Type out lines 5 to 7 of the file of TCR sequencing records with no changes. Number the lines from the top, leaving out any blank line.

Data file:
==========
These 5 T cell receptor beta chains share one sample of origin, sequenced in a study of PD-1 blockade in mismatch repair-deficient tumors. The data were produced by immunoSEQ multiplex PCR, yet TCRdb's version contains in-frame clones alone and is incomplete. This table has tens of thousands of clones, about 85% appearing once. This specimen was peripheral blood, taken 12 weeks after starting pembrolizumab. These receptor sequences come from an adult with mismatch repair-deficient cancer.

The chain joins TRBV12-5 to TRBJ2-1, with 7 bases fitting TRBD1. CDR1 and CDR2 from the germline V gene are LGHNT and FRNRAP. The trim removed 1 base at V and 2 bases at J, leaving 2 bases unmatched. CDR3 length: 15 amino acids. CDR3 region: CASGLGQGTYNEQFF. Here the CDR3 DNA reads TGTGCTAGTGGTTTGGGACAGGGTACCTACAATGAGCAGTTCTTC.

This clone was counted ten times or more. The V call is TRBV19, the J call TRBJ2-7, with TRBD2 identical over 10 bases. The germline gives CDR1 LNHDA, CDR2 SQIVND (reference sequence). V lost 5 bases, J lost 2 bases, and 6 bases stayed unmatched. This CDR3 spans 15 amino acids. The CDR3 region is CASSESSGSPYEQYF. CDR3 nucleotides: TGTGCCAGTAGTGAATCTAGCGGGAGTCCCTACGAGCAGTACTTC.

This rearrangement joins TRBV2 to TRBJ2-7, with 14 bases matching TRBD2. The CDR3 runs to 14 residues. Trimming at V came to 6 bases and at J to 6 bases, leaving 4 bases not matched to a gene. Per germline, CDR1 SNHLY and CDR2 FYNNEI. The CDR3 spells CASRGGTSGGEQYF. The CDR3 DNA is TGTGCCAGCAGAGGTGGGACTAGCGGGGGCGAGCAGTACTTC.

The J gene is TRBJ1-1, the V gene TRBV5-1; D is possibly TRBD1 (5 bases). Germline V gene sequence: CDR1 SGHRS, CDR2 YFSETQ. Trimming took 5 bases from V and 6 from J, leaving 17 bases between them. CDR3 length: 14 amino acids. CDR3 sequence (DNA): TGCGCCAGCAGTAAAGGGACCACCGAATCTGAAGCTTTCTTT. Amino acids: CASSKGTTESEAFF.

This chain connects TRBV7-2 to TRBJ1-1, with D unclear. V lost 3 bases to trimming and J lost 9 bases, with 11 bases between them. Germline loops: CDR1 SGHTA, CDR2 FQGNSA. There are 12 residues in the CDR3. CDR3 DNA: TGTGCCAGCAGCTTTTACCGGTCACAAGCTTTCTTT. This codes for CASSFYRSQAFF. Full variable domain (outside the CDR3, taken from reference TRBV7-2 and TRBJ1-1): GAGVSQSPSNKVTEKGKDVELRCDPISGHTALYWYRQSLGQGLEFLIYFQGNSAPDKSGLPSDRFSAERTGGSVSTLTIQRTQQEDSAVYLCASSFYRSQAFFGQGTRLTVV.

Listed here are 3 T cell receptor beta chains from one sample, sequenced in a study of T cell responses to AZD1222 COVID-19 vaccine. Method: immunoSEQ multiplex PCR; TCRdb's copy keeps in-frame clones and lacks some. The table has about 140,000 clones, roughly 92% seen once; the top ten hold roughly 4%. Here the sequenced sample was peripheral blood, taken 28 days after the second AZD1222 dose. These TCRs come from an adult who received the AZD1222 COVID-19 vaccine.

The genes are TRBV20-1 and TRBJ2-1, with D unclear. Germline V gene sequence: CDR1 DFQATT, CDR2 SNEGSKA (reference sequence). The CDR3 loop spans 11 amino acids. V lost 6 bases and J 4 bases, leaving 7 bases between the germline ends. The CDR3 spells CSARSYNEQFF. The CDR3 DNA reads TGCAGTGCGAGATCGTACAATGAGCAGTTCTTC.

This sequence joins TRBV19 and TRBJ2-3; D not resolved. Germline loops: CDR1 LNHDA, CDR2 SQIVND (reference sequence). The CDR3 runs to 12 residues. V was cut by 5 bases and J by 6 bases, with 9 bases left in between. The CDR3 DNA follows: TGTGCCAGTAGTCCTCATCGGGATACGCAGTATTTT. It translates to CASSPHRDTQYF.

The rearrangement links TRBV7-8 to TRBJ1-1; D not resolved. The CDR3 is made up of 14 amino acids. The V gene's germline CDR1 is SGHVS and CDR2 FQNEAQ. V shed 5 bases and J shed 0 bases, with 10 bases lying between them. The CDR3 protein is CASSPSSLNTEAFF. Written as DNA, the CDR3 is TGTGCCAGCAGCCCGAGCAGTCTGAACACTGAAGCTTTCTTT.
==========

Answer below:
The J gene is TRBJ1-1, the V gene TRBV5-1; D is possibly TRBD1 (5 bases). Germline V gene sequence: CDR1 SGHRS, CDR2 YFSETQ. Trimming took 5 bases from V and 6 from J, leaving 17 bases between them. CDR3 length: 14 amino acids. CDR3 sequence (DNA): TGCGCCAGCAGTAAAGGGACCACCGAATCTGAAGCTTTCTTT. Amino acids: CASSKGTTESEAFF.

This chain connects TRBV7-2 to TRBJ1-1, with D unclear. V lost 3 bases to trimming and J lost 9 bases, with 11 bases between them. Germline loops: CDR1 SGHTA, CDR2 FQGNSA. There are 12 residues in the CDR3. CDR3 DNA: TGTGCCAGCAGCTTTTACCGGTCACAAGCTTTCTTT. This codes for CASSFYRSQAFF. Full variable domain (outside the CDR3, taken from reference TRBV7-2 and TRBJ1-1): GAGVSQSPSNKVTEKGKDVELRCDPISGHTALYWYRQSLGQGLEFLIYFQGNSAPDKSGLPSDRFSAERTGGSVSTLTIQRTQQEDSAVYLCASSFYRSQAFFGQGTRLTVV.

Listed here are 3 T cell receptor beta chains from one sample, sequenced in a study of T cell responses to AZD1222 COVID-19 vaccine. Method: immunoSEQ multiplex PCR; TCRdb's copy keeps in-frame clones and lacks some. The table has about 140,000 clones, roughly 92% seen once; the top ten hold roughly 4%. Here the sequenced sample was peripheral blood, taken 28 days after the second AZD1222 dose. These TCRs come from an adult who received the AZD1222 COVID-19 vaccine.